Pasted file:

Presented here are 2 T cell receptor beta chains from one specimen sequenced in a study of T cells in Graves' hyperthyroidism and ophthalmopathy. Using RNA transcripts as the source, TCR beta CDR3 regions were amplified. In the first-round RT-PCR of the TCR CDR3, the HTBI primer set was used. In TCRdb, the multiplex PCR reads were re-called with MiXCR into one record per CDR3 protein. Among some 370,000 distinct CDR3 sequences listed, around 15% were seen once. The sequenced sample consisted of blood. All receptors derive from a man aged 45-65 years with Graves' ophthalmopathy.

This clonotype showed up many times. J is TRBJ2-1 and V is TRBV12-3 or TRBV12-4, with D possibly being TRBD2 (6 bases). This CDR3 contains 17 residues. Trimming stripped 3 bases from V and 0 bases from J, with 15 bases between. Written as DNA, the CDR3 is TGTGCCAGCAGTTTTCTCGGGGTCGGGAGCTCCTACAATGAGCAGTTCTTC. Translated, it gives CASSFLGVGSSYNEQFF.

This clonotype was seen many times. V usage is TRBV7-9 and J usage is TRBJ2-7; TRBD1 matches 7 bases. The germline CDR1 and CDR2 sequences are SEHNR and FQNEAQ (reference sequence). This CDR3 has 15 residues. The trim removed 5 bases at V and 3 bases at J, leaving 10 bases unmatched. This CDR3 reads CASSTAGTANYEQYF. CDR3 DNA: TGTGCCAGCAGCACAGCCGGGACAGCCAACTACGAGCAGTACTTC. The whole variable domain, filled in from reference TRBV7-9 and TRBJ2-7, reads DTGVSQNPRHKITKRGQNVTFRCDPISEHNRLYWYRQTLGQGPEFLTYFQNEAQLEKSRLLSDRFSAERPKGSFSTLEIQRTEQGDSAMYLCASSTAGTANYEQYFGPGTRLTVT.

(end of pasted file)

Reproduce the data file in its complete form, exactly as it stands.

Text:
Presented here are 2 T cell receptor beta chains from one specimen sequenced in a study of T cells in Graves' hyperthyroidism and ophthalmopathy. Using RNA transcripts as the source, TCR beta CDR3 regions were amplified. In the first-round RT-PCR of the TCR CDR3, the HTBI primer set was used. In TCRdb, the multiplex PCR reads were re-called with MiXCR into one record per CDR3 protein. Among some 370,000 distinct CDR3 sequences listed, around 15% were seen once. The sequenced sample consisted of blood. All receptors derive from a man aged 45-65 years with Graves' ophthalmopathy.

This clonotype showed up many times. J is TRBJ2-1 and V is TRBV12-3 or TRBV12-4, with D possibly being TRBD2 (6 bases). This CDR3 contains 17 residues. Trimming stripped 3 bases from V and 0 bases from J, with 15 bases between. Written as DNA, the CDR3 is TGTGCCAGCAGTTTTCTCGGGGTCGGGAGCTCCTACAATGAGCAGTTCTTC. Translated, it gives CASSFLGVGSSYNEQFF.

This clonotype was seen many times. V usage is TRBV7-9 and J usage is TRBJ2-7; TRBD1 matches 7 bases. The germline CDR1 and CDR2 sequences are SEHNR and FQNEAQ (reference sequence). This CDR3 has 15 residues. The trim removed 5 bases at V and 3 bases at J, leaving 10 bases unmatched. This CDR3 reads CASSTAGTANYEQYF. CDR3 DNA: TGTGCCAGCAGCACAGCCGGGACAGCCAACTACGAGCAGTACTTC. The whole variable domain, filled in from reference TRBV7-9 and TRBJ2-7, reads DTGVSQNPRHKITKRGQNVTFRCDPISEHNRLYWYRQTLGQGPEFLTYFQNEAQLEKSRLLSDRFSAERPKGSFSTLEIQRTEQGDSAMYLCASSTAGTANYEQYFGPGTRLTVT.